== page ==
WALKING ON WATER

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“Come”, he said. Then Peter got down or of the boat, walked on the water and came toward Jesus. (Matthew 14:29)

 

Walking on water is a physically impossible feat, yet in this story we see both Jesus and Peter walking on water. Several lessons may be gleaned from this incident.

 

For the disciples who were straining at the oars and struggling to keep the boat afloat, the presence of Jesus was a necessity. It was also a necessity for Jesus who was far away on the shore to get to them. And walking on the water would have been an easy way to get there—-if walking on water was a usual thing to do.

 

Walking on water is physically impossible because the weight of a man will take him down. It is the vertical positioning during walking that is incompatible with staying afloat. For one who knows how to swim, staying afloat is very much possible without sinking. However that involves the whole body being in water and on level with the water surface. But walking is a different ball game all together because the entire body is above the water surface. So unless the physical forces that act on a vertical human body on the water surface are re-aligned in a miraculous way, sinking would be a natural sequel.

 

The act of Jesus in accomplishing that no doubt involved a re-alignment of the physical forces permitting him to stay afloat with his feet on the water.  The Bible is  replete with stories of how physical forces are miraculously altered by the spiritual forces that men of God commanded. In Jesus’ case, the miraculous was almost routine. It was truly no surprise that the wind died down as Jesus entered the boat. The greater your ability to tap into the spiritual forces that ultimately govern and uphold the physical world we see around us, the greater you ability to experience miracles in your daily life.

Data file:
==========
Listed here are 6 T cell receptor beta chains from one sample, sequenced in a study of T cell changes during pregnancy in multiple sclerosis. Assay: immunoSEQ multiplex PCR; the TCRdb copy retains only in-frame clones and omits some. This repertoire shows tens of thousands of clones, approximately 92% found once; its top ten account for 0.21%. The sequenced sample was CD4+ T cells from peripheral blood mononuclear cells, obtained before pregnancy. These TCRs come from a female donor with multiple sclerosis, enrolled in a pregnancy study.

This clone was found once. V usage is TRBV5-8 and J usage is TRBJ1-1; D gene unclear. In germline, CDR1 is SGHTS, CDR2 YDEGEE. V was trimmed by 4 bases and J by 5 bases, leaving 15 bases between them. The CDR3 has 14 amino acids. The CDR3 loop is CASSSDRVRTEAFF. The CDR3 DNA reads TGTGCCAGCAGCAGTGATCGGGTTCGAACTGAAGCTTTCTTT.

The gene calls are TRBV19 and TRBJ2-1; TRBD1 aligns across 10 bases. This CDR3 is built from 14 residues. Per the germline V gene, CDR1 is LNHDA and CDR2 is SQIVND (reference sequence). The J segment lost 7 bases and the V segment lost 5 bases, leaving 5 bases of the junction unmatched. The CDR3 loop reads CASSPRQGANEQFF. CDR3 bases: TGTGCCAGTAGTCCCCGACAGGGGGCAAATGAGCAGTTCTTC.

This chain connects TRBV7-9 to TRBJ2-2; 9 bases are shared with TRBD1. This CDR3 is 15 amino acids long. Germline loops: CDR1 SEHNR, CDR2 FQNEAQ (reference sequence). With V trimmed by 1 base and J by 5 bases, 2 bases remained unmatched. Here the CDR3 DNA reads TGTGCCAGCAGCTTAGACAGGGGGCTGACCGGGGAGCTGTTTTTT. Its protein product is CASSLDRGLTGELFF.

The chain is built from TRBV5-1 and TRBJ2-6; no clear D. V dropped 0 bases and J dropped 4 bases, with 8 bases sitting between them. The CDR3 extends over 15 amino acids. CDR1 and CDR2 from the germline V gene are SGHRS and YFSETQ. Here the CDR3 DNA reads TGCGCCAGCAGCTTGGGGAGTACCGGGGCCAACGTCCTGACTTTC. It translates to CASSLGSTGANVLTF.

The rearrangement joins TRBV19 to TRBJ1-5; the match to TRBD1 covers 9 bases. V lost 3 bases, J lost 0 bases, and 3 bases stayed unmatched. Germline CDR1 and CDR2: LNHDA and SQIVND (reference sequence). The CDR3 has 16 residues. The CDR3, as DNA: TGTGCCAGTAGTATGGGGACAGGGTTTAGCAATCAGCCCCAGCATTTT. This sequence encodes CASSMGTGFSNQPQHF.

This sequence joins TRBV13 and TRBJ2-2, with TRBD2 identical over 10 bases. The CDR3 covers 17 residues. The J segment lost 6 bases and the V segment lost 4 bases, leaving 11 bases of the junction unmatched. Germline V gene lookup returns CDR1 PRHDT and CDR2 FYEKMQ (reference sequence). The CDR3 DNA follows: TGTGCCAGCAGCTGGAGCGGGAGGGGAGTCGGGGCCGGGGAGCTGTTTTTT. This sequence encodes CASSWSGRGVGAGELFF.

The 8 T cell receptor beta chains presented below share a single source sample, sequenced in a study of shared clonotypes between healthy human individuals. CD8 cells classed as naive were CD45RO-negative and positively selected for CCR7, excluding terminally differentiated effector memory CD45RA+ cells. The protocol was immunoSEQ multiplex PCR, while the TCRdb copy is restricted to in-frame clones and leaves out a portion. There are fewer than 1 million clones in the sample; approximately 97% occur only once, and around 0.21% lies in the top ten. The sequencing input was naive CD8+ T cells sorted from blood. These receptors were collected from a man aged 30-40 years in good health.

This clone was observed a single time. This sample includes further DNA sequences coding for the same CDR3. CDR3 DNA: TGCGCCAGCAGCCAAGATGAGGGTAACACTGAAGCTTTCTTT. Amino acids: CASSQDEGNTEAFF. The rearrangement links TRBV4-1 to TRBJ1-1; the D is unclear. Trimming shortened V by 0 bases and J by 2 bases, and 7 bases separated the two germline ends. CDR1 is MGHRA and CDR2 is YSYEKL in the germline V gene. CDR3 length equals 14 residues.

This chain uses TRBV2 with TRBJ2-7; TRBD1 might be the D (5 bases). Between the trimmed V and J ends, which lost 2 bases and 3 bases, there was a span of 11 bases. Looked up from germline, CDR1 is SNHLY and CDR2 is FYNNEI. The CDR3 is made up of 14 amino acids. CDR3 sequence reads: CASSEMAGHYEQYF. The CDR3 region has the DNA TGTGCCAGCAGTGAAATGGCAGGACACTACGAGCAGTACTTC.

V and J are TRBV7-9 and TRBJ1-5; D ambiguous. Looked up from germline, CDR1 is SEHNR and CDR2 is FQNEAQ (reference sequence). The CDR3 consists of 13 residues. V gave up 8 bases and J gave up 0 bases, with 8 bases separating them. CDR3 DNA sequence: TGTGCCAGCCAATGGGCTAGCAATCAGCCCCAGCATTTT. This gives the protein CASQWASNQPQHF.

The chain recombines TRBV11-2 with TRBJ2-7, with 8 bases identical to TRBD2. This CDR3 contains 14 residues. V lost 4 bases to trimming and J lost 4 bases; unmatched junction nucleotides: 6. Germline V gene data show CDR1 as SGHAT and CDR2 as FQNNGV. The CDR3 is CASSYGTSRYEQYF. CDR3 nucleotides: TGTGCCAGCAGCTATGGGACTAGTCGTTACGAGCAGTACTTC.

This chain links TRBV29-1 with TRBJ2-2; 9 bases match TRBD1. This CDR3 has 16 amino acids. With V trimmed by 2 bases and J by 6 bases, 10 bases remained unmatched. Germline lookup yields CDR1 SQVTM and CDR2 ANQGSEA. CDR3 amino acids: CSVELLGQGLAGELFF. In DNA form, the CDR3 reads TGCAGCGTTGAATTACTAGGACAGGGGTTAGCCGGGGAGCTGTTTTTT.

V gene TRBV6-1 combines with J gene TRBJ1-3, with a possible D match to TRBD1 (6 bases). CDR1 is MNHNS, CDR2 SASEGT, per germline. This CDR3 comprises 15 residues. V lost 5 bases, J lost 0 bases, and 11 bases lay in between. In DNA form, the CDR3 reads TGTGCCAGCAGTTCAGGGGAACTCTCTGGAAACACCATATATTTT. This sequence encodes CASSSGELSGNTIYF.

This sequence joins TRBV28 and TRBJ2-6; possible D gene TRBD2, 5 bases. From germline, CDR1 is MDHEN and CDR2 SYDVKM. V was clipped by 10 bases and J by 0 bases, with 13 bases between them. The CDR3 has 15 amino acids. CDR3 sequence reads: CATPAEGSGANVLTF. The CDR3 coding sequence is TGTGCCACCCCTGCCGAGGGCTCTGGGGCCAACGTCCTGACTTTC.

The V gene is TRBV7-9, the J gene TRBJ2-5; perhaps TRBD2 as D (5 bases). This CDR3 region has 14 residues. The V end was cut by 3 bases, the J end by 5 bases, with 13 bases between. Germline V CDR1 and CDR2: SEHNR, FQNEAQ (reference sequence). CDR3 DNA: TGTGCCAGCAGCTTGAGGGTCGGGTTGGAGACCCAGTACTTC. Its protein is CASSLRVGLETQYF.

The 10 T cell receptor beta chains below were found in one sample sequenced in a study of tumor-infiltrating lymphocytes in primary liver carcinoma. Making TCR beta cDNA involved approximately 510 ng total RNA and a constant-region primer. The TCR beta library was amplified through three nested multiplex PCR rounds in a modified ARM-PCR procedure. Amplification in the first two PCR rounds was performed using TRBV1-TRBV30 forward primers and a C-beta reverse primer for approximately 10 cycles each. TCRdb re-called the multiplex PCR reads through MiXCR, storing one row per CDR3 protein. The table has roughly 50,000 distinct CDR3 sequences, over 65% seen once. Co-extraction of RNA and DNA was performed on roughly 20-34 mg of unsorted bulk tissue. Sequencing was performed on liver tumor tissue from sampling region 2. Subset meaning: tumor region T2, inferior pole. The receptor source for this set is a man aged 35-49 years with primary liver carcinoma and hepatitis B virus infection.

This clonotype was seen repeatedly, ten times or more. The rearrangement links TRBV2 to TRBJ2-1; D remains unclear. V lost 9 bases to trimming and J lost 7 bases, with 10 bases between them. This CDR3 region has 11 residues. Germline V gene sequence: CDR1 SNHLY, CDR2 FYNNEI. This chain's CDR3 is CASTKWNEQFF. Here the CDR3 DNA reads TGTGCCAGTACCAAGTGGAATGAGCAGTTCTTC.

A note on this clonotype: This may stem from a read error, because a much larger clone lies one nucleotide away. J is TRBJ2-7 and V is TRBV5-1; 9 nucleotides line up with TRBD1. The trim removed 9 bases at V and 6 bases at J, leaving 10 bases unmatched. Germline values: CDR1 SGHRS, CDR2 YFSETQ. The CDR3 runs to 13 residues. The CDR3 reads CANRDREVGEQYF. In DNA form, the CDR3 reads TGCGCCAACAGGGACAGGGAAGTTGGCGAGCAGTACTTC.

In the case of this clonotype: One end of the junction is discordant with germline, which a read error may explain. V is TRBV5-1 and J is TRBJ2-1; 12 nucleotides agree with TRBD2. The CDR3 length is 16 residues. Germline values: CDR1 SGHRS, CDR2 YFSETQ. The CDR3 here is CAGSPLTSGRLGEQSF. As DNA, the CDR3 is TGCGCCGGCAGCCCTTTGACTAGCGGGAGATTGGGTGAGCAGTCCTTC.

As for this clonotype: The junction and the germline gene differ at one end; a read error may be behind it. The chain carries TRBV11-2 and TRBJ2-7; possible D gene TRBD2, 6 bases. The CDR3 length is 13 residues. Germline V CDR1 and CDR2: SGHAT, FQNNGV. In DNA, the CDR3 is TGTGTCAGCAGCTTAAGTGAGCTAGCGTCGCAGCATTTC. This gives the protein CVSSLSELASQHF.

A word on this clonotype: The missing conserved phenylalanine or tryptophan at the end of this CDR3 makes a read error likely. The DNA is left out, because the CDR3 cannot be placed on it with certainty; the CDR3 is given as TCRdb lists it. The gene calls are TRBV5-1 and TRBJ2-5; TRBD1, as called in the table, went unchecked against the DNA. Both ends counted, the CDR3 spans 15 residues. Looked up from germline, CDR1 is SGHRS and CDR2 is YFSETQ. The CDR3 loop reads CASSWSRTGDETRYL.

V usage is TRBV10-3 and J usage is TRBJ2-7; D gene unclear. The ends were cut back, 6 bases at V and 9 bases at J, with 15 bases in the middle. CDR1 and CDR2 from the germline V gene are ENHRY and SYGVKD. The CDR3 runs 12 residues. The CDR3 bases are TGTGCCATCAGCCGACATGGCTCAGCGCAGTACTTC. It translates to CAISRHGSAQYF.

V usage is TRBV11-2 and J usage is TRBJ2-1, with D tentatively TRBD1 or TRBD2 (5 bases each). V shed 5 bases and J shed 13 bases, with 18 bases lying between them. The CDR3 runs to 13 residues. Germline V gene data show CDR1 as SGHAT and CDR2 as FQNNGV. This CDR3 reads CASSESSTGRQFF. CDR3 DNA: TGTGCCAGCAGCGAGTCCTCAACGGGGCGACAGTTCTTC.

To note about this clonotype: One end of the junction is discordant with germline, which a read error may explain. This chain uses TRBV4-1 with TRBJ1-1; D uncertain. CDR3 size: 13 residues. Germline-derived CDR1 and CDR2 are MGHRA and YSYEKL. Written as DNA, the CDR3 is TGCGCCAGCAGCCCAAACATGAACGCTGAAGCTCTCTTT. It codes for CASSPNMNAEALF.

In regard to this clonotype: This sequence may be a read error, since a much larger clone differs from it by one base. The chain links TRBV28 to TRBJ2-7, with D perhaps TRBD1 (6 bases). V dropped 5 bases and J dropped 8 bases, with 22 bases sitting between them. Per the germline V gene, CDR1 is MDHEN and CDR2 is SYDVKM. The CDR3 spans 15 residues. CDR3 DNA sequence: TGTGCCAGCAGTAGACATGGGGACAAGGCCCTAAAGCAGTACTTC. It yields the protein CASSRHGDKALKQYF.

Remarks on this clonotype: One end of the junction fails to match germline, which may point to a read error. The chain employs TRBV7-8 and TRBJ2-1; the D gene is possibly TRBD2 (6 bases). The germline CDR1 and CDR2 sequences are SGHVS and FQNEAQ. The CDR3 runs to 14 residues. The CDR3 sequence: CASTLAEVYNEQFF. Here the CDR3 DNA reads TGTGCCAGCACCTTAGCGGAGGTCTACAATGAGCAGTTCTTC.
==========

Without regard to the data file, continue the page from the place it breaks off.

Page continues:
Far too often we are severely limited by what we have experienced or seen around us. We limit our minds to what can be accomplished. We neither have the inclination to start nor the faith to progress on the ‘impossible’. Yet, to Peter’s credit, he was willing to ask Jesus to help him walk on the water. And he did! There sure would have been an element of the accompaniment that Jesus’ provided in his effort to walk successfully on water, but we need to credit Peter’s faith and his ability to think beyond what was possible. In contrast, it did not take long for Peter to start sinking when his faith was overwhelmed by his fears, and doubts raised by his inability to discount the raging wind and waters.

 

The proximity of Jesus, the willingness of Jesus and the faith of Peter accomplished, albeit for a short moment, something truly amazing. And as Peter later took up the challenge to lead the church, what a great encouragement this moment must have been for him and for his ministry. ‘Impossibilities’ are within reach; and much of the adventure of a Christian life is experiencing them.

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